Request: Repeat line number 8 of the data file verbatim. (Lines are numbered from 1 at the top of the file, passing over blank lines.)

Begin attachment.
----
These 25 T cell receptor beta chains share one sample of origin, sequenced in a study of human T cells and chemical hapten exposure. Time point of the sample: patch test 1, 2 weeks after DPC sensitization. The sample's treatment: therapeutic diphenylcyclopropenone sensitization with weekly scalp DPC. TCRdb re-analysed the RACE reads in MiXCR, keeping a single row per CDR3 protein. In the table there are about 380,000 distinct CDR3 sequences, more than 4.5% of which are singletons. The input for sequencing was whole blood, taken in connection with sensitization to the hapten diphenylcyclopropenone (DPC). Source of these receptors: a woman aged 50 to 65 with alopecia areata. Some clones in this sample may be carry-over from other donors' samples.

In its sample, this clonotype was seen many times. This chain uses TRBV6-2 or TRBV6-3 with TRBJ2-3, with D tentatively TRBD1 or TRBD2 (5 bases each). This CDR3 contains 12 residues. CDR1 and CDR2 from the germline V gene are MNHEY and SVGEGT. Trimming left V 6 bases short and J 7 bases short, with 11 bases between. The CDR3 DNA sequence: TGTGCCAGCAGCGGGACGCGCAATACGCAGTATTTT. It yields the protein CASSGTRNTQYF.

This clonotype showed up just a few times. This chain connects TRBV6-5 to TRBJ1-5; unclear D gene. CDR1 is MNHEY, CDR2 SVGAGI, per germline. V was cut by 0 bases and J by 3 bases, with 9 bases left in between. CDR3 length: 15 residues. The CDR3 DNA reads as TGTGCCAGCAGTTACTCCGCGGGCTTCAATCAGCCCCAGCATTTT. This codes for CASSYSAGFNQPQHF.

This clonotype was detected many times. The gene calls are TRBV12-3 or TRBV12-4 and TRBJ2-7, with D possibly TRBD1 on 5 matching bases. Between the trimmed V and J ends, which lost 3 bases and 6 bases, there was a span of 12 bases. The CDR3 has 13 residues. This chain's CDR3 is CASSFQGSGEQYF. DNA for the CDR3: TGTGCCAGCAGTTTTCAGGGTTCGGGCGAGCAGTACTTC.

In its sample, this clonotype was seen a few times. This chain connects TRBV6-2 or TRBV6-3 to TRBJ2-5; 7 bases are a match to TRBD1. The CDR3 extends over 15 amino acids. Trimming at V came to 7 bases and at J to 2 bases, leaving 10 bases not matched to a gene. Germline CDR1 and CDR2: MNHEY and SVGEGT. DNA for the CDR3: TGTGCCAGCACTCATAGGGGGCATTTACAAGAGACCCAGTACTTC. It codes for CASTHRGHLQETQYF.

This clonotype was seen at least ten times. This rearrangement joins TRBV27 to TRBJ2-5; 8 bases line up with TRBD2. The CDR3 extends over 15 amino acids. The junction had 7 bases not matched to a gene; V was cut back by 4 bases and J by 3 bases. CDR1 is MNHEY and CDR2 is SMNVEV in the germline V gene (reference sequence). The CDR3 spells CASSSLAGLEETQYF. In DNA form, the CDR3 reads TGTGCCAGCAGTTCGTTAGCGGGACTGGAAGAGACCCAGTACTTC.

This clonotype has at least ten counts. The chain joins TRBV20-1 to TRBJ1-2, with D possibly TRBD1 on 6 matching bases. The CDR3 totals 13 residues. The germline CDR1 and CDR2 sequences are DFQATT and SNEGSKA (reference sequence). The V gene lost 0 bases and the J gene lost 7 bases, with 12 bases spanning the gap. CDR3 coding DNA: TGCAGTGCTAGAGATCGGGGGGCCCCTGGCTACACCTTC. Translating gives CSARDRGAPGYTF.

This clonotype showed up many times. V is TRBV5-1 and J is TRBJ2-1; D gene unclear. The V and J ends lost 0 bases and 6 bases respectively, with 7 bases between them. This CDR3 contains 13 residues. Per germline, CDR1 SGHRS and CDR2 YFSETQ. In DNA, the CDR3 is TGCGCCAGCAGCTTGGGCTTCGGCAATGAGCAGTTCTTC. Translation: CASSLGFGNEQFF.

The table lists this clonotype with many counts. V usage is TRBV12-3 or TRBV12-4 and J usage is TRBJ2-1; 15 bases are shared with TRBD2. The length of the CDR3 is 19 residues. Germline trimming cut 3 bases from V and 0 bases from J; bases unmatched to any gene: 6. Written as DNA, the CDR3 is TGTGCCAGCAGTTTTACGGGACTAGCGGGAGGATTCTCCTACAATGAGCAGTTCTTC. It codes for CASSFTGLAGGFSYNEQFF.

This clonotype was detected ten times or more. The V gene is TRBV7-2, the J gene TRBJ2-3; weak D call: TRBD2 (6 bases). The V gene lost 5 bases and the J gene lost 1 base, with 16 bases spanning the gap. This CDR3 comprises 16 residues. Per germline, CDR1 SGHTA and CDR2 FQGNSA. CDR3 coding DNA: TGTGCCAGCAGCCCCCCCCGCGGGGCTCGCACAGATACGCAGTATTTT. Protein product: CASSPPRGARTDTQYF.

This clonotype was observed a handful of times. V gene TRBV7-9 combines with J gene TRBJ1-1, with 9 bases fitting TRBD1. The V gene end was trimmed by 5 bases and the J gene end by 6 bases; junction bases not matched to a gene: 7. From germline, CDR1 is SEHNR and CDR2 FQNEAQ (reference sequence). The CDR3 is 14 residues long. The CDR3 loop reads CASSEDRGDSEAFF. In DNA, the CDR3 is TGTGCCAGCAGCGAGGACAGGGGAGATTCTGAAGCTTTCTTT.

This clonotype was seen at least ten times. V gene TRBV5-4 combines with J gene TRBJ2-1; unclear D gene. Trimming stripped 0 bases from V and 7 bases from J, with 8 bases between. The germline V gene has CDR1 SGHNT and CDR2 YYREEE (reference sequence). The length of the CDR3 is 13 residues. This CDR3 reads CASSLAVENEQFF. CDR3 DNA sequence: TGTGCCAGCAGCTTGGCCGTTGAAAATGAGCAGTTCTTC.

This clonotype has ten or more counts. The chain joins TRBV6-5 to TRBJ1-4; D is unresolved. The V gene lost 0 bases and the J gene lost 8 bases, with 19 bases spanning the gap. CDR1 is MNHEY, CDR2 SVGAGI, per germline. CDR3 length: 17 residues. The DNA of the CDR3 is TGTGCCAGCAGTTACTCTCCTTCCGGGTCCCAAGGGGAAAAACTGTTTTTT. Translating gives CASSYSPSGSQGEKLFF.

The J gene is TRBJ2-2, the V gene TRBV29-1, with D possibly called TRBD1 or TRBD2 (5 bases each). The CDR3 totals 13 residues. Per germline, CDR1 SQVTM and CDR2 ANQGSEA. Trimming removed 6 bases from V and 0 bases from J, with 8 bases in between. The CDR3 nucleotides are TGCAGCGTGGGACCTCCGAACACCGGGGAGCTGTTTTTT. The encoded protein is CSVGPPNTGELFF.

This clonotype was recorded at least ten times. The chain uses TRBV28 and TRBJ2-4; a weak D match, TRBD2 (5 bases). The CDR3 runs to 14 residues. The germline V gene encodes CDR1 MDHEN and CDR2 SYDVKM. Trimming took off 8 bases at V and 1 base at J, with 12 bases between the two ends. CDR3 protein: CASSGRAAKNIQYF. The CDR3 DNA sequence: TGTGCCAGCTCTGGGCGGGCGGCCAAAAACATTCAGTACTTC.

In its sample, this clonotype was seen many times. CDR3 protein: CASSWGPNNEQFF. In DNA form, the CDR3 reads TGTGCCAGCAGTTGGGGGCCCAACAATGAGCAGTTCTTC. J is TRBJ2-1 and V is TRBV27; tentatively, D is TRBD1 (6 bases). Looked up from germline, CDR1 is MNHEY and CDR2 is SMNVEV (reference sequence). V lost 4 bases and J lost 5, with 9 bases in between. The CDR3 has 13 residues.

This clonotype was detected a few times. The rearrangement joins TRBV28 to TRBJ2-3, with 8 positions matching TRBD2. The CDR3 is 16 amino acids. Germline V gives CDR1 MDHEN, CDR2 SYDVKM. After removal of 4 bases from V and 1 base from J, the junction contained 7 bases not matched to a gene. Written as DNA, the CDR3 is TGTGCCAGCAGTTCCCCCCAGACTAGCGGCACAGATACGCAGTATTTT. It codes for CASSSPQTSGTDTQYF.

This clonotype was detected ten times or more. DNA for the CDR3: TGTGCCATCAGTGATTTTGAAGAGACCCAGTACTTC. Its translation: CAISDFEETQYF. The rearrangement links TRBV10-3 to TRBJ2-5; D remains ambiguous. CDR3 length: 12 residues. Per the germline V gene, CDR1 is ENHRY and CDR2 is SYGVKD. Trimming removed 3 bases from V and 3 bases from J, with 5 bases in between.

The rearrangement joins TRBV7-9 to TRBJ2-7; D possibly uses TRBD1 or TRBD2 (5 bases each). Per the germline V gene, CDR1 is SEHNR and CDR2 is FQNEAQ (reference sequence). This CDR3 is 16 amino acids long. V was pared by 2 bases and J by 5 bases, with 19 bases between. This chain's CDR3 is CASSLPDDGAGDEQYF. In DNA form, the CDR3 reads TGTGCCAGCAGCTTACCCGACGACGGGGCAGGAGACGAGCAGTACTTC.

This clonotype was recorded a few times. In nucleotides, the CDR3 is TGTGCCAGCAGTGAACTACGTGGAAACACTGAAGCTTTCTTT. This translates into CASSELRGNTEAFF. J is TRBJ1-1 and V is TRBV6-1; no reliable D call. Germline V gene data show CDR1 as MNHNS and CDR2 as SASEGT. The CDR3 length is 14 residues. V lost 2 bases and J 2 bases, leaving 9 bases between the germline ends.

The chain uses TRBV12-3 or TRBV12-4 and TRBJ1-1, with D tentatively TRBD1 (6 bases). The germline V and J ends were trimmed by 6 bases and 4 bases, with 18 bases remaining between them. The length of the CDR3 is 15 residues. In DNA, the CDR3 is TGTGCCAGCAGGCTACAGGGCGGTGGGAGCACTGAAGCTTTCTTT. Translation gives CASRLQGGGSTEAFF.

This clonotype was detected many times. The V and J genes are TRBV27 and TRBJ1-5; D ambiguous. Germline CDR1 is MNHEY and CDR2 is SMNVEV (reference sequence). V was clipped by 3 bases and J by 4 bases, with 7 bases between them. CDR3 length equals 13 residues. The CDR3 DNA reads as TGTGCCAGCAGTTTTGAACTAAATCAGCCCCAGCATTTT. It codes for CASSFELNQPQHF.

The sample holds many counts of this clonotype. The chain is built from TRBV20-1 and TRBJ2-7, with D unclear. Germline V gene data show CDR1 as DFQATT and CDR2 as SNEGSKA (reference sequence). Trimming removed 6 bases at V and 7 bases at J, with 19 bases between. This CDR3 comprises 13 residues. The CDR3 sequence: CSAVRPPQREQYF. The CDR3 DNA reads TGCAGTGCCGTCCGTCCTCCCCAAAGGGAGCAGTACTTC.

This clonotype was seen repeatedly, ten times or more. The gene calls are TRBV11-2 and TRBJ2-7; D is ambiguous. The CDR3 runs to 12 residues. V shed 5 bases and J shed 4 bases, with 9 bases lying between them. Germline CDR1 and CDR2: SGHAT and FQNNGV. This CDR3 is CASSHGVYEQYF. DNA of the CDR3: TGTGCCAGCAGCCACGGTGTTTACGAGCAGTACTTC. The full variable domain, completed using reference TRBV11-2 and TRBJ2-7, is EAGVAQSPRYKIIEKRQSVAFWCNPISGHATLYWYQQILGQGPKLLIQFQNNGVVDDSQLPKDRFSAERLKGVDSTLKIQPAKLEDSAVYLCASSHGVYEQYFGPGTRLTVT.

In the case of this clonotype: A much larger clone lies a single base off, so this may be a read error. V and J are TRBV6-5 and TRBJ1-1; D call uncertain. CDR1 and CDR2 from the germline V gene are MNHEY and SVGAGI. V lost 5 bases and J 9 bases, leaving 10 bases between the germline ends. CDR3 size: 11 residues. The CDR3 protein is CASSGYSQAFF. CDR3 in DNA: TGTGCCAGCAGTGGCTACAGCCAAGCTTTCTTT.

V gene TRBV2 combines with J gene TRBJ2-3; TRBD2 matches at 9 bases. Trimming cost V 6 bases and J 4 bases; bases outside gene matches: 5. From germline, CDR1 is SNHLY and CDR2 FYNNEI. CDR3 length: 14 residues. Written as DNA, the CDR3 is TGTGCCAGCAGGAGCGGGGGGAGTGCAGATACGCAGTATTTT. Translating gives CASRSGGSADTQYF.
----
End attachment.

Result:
This clonotype showed up many times. V is TRBV5-1 and J is TRBJ2-1; D gene unclear. The V and J ends lost 0 bases and 6 bases respectively, with 7 bases between them. This CDR3 contains 13 residues. Per germline, CDR1 SGHRS and CDR2 YFSETQ. In DNA, the CDR3 is TGCGCCAGCAGCTTGGGCTTCGGCAATGAGCAGTTCTTC. Translation: CASSLGFGNEQFF.